9. Confidentiality (Binding). Although both parties have probably signed a confidentiality agreement , this ensures all discussions regarding the transaction are confidential.
  10. Approvals. Lists any approvals needed by the buyer (e.g. board of directors) or seller (e.g. regulatory agencies, customers) to complete the transaction.
  11. Escrow. Provides the summary terms of the buyer’s expected escrow terms for holding back some percentage of the purchase price to cover future payments for past liabilities. Highly negotiable and often excluded from the LOI and presented for the first time in the Purchase Agreement.
  12. Representations and Warranties. Will include indemnifications in the Purchase Agreement so best practice to include any terms that may be contentious or non-standard.
  13. The following are less common terms but of no less importance to either party if applicable to the
    transaction.

    1. Employment Agreements. This relates to Management Compensation above but may also include favored or long-time employees of the seller. Requiring the buyer to provide employees with employment agreements, maintain current compensation structure, etc. may fall outside their
      standard post-deal integration practices, and they may simply refuse or require the seller to compensate them.
    2. Retention Bonuses and One-Time Payments. Similar to above, while seller’s may want to “share the wealth” from selling their closely held company, buyers may not want the additional administrative or financial responsibility.
    3. Option Pools. Treatment of unvested options, vested but underwater options, etc. are not standardized practices. Buyers may opt to honor current option plans by converting them into their plan or similar structure.
    4. Fees. Generally the party who incurred the charges pays fees, but there are circumstances where ambiguity is possible. For example, if the buyer requires reviewed or audited financial statements from the seller and the deal does not close, then the seller may want the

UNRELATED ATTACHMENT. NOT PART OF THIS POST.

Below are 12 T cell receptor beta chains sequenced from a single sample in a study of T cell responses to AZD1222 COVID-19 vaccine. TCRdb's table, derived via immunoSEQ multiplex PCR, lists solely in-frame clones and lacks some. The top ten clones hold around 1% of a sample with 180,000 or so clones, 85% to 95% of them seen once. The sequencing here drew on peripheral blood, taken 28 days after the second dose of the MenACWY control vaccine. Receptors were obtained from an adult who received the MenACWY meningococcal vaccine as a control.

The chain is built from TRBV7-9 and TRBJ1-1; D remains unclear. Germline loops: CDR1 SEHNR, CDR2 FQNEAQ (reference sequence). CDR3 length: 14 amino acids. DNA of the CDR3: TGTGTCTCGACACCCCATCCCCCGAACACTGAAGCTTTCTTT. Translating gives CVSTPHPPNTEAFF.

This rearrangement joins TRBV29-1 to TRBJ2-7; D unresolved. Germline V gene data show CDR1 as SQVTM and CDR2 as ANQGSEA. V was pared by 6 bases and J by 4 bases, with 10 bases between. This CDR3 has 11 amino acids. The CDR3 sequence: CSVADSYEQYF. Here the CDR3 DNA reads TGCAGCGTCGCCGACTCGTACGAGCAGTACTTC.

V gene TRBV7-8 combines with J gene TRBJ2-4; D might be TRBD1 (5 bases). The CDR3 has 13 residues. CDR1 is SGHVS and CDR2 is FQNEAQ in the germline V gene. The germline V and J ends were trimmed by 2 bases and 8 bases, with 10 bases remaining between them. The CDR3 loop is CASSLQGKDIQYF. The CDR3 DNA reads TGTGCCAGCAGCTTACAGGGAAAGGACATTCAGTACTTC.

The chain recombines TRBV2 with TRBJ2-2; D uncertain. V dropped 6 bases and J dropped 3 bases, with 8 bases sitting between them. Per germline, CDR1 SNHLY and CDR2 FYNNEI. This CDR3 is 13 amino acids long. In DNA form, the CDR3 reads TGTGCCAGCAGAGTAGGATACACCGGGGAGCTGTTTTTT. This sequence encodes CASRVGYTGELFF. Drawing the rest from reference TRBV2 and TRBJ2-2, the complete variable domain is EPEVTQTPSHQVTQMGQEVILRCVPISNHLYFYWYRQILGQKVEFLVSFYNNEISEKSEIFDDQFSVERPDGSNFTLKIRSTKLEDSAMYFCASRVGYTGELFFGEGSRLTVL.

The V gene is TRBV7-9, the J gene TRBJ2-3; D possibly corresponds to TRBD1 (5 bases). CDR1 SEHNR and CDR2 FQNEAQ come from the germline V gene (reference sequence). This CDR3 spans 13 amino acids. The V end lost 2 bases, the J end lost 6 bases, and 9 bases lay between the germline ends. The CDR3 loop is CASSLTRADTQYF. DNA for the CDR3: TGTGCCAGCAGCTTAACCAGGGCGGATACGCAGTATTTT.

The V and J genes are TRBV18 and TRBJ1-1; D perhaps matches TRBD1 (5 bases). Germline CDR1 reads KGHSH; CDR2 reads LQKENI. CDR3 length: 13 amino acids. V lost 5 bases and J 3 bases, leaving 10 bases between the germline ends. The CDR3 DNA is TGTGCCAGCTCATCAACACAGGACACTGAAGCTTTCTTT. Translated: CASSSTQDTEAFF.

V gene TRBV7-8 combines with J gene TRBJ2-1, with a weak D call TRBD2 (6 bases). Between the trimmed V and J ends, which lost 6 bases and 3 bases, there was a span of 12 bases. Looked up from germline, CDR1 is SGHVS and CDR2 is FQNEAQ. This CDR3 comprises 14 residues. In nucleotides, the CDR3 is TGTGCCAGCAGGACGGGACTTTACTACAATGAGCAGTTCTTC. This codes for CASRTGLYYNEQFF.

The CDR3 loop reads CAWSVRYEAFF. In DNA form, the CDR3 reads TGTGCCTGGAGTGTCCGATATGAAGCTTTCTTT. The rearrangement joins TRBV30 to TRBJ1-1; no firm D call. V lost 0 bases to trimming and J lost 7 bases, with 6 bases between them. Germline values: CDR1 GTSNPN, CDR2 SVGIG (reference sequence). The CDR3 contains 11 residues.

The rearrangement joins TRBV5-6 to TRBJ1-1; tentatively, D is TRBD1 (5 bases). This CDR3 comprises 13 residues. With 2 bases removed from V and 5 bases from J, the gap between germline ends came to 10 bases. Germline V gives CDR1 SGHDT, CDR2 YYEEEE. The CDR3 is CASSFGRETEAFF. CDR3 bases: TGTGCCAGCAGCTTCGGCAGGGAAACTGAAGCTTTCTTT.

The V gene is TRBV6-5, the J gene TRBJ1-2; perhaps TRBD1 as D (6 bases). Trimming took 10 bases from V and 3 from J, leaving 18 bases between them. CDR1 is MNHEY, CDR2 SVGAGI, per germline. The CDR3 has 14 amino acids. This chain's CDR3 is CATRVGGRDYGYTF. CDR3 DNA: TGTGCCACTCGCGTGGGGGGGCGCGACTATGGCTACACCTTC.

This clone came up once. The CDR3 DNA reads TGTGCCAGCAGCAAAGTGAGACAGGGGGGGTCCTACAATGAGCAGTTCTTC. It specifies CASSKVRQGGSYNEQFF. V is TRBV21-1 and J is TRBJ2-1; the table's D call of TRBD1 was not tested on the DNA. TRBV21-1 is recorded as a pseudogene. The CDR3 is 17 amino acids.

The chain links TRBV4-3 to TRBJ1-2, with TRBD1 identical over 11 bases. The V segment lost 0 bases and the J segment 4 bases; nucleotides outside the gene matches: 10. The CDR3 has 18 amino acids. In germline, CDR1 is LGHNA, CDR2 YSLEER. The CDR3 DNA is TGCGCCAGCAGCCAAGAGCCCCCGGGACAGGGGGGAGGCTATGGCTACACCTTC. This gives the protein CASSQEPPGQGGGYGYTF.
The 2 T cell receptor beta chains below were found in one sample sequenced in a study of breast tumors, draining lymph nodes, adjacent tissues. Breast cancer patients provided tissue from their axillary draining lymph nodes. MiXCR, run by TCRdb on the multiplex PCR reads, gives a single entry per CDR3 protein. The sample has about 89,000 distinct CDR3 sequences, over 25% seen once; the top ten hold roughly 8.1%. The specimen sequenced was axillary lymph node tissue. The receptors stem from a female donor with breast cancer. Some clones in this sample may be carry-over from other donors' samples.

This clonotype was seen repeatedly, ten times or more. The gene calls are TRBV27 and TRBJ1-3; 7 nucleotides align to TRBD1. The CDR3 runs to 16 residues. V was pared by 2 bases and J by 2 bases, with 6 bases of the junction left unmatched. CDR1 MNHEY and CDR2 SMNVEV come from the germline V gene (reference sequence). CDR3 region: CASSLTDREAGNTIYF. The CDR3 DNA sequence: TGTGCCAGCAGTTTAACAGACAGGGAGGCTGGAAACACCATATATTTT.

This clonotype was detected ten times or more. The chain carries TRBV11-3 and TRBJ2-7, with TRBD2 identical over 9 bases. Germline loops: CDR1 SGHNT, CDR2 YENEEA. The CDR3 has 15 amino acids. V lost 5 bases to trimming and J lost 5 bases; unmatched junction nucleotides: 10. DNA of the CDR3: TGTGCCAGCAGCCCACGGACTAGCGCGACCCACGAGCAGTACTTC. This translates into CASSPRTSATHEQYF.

buyer to pay the audit fee.

    While the LOI is not binding and the transaction terms, if completed, will be memorialized in the Purchase Agreement, it is a best practice to include all terms that are your deal-breakers in the LOI. Inserting terms into the Purchase Agreement that were not included in the signed LOI is not uncommon, but expect the other side to extract a cost for that change. For example, if you have employees who do not hold equity but you want them to receive a payment at closing or an extended employment contract, that should be in the signed LOI. Secondly, if you have issues that may impact valuation or a buyer’s decision to close the transaction (e.g. unresolved equity disputes, regulatory/litigation), it is best that these issues are disclosed prior to signing the LOI. Expect all such issues to be exposed in due diligence and better to have them addressed in the LOI, or dismissed as non-issues by the buyer, than during due diligence when you have incurred legal costs and agreed to an exclusivity period.

    The LOI is an important milestone towards a successful sale of your company. If you have not engaged an M&A attorney yet, then now is the right time to add him/her to your deal team. Likewise an opportune moment to consult with your tax accountant and wealth manager for their input on optimal deal structure relative to your personal needs and to engage a seasoned investment banking firm to ensure you are receiving the best deal.

    When you are ready to sell your business, I highly recommend
    The Merger Expert to get the job done for you.”
    – David A. Miller